Pediatric Hearing Testing

Research has shown that the most important years for language development occur between birth and two years of age. When hearing loss goes undiagnosed, whether due to persistent ear fluid or permanent nerve loss, children will miss the information they need to develop good language skills. That is why it is so important that caregivers be aware of speech, language, and hearing milestones, and seek professional advice when they have concerns. To determine if your child is meeting these important milestones, see How Does Your Child Hear and Talk.

If you have concerns, contact our office.

Grandparents playing in the yard with their grandkids

Pediatric Hearing Evaluations (6 Months – 5 Years)

Hearing evaluations in young children help us determine the presence, type, and severity of hearing loss. Parents are often surprised at the extent of information that can be obtained on young children. Prior to the exam, your audiologist will discuss with you the concerns you have regarding your child’s hearing, as well as obtain any medical history that might be pertinent to your concerns. The type of testing performed with your child depends on their age and developmental level.

Visual Reinforcement Audiometry (approximately 6 months to 3 years)

This test is performed by having your child sit on your lap in a sound treated booth. Speech sounds and tones are presented through speakers in the sound booth and lighted toys are used to reward your child when they look for the source of the sound. By decreasing the intensity of the sound, we determine the lowest level at which your child will respond to different sounds that are important for speech.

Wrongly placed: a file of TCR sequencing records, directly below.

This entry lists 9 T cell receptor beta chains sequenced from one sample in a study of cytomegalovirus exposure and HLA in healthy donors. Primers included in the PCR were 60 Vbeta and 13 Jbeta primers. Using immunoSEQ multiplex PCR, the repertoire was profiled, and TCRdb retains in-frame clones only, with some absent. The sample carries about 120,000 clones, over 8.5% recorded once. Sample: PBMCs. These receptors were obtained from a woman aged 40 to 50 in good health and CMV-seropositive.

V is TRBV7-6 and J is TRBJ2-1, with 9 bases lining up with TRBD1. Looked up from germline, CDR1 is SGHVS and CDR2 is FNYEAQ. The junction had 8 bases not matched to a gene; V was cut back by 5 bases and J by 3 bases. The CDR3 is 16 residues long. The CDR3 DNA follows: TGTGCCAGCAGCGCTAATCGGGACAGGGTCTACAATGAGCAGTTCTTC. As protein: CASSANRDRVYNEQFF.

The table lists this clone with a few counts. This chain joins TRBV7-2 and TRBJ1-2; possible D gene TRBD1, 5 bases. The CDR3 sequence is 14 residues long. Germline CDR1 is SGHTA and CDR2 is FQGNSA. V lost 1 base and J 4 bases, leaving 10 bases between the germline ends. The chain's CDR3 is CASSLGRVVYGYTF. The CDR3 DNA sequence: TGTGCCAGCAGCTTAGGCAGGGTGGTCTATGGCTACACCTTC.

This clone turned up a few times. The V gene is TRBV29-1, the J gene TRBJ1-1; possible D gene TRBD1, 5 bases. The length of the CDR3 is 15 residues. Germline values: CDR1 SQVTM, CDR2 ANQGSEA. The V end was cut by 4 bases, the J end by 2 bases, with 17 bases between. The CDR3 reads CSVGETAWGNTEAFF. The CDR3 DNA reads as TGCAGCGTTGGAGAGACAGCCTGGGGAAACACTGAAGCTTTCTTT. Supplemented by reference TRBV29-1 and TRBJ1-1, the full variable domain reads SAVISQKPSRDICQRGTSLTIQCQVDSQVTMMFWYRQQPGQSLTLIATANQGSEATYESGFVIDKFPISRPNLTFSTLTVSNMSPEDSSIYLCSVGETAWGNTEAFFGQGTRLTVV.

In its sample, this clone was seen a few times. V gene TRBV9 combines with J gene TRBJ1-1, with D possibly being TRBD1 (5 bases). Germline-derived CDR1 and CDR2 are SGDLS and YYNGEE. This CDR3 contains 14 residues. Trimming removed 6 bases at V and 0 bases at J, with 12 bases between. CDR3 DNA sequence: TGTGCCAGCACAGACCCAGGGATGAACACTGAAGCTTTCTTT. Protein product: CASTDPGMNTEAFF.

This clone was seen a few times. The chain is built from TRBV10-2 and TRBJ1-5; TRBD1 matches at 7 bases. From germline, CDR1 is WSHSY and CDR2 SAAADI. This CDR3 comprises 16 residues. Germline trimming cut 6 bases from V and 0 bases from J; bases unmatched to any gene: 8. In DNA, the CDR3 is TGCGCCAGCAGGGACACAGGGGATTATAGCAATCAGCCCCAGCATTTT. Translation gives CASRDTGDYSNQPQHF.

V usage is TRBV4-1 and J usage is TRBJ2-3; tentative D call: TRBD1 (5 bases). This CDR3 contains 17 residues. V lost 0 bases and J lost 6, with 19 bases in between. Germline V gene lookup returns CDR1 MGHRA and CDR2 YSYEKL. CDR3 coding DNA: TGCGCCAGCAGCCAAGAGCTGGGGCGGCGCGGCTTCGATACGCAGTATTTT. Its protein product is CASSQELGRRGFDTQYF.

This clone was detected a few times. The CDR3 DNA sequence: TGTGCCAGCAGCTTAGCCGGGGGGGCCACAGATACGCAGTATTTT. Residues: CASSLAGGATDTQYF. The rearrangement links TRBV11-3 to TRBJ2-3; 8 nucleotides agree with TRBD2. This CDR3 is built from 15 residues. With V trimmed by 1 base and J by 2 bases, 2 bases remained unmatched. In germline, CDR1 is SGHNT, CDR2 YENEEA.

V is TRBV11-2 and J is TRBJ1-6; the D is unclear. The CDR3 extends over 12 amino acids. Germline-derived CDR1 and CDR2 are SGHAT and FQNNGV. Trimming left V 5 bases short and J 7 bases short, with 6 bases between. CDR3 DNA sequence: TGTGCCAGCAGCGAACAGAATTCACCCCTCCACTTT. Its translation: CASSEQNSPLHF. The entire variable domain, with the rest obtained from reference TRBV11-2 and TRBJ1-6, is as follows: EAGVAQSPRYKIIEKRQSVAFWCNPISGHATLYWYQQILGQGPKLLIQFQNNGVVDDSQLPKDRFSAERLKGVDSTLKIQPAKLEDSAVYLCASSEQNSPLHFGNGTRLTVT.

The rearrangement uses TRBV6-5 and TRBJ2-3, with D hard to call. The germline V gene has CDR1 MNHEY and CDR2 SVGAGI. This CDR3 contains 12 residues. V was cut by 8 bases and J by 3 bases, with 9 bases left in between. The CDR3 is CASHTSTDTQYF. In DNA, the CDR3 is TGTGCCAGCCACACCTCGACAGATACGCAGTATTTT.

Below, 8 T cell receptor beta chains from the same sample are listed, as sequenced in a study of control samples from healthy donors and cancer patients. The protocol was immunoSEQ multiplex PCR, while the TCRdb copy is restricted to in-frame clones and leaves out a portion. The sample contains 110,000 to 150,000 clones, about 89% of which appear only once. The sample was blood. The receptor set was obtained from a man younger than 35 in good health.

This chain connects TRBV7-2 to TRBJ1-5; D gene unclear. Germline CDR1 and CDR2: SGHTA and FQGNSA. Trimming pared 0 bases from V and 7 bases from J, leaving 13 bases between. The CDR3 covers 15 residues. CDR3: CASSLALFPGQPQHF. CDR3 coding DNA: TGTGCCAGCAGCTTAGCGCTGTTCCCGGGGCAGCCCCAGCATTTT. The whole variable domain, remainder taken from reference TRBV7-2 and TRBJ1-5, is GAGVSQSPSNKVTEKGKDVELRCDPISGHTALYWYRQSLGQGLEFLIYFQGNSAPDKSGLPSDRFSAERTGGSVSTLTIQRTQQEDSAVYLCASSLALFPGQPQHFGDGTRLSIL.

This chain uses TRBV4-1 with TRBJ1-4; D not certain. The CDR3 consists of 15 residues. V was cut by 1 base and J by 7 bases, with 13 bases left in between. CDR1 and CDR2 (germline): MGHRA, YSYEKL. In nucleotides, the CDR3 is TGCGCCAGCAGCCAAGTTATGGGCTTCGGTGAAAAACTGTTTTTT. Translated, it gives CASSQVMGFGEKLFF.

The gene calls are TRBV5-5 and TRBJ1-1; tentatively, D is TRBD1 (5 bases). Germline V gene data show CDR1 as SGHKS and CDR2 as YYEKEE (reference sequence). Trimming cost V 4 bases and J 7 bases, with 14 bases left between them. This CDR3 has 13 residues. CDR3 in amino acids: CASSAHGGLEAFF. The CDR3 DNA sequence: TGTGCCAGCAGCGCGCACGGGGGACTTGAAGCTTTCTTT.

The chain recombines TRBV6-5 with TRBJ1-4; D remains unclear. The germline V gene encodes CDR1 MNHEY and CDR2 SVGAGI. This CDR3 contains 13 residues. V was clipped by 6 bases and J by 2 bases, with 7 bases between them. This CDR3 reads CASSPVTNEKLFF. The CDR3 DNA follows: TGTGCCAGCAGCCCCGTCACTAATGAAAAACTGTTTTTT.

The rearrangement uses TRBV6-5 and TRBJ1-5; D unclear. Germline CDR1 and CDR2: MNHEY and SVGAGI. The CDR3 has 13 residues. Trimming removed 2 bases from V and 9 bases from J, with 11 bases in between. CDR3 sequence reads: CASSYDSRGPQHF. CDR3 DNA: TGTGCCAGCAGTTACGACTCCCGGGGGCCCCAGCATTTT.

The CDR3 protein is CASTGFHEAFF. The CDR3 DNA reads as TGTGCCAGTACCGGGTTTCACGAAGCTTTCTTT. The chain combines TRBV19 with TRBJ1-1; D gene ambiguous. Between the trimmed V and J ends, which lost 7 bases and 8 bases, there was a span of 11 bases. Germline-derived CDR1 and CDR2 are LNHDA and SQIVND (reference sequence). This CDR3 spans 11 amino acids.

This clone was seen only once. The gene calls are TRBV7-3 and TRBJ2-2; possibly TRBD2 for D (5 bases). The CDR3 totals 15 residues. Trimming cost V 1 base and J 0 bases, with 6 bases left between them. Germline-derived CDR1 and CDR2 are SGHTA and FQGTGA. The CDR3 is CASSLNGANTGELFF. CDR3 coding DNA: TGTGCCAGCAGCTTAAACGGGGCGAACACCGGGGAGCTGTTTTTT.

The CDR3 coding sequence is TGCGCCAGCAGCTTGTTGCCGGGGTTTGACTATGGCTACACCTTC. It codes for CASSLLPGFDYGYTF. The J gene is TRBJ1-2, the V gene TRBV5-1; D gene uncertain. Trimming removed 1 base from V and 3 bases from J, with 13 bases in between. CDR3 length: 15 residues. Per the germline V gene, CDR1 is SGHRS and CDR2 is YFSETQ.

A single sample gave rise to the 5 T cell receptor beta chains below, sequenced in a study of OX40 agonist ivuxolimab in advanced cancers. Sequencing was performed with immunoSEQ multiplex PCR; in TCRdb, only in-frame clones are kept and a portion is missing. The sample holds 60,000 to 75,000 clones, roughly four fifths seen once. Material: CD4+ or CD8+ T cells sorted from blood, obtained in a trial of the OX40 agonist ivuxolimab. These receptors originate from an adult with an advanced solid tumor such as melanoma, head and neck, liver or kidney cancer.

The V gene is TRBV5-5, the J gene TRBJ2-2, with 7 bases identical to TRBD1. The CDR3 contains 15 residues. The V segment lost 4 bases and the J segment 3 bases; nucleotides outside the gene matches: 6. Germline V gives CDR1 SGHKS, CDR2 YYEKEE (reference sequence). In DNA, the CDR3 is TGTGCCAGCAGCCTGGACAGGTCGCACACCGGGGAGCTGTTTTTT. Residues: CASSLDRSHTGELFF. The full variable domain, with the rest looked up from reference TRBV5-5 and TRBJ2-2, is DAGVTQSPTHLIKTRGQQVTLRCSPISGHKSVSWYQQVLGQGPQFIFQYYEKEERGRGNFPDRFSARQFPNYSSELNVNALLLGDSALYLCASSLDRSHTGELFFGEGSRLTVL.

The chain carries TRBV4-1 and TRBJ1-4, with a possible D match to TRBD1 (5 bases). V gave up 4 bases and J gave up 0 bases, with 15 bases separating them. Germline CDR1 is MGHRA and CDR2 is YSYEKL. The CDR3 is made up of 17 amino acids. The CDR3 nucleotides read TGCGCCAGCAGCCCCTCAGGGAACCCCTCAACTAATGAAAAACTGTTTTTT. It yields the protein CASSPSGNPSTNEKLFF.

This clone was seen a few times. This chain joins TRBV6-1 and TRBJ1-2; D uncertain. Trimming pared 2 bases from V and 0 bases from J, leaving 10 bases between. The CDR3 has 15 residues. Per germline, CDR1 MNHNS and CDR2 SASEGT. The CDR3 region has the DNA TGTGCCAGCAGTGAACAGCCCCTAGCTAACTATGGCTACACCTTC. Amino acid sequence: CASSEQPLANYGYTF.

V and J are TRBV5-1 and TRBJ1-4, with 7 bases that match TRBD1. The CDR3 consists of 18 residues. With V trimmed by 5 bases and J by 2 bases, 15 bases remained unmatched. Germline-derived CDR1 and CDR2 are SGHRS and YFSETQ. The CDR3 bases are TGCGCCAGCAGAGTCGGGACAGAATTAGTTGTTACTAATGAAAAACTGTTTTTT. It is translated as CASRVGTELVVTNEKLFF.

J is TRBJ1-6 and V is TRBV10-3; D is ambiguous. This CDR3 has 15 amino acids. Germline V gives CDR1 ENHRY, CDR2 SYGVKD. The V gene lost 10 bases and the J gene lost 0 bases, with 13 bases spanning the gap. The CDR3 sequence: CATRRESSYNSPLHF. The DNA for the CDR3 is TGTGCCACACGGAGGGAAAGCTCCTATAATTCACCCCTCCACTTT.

Play Audiometry (approximately 3 years to 5 years)

This test involves having your child sit in a sound treated booth. They are taught to listen for sound and to throw a block on the floor, or perform some other play activity, every time a sound is heard. They may also be asked to point to pictures on a board, or repeat back words, to determine the softest level at which they can understand speech.

Other brief tests are often performed during the same visit to determine the presence of middle ear fluid (tympanometry), which is common in young children, as well as automated tests that evaluate the response of the inner ear (otoacoustic emissions).

Audiotory Brainstem Response (ABR) for Pediatrics

An ABR uses a computer to evaluate the hearing nerve from the inner ear to the brainstem. Electrodes are placed on your child’s head and insert earbuds placed in their ears which produce clicking sounds. The response of the hearing nerve is monitored to determine the softest level at which the nerve is able to respond to the clicking sound. By monitoring the waveforms produced by the hearing nerve, we can closely predict the degree of hearing loss at certain pitches. This test is often used during infancy when the baby did not pass the Universal Infant Hearing Screening conducted in the hospital after delivery. It is also used for older children when standard types of hearing tests do not yield conclusive results. It is necessary for your child to be asleep during the test.

Natural Sleep

Natural sleep is the preferred method for children under one year. It is necessary that your child be deprived of sleep prior to arriving at the appointment so that they are more likely to nap in the office. Please try not to let your child fall asleep until the audiologist has called you back to the exam room. It is also suggested that your child arrive to the appointment hungry. Just before the exam begins, you can feed your child to encourage sleep.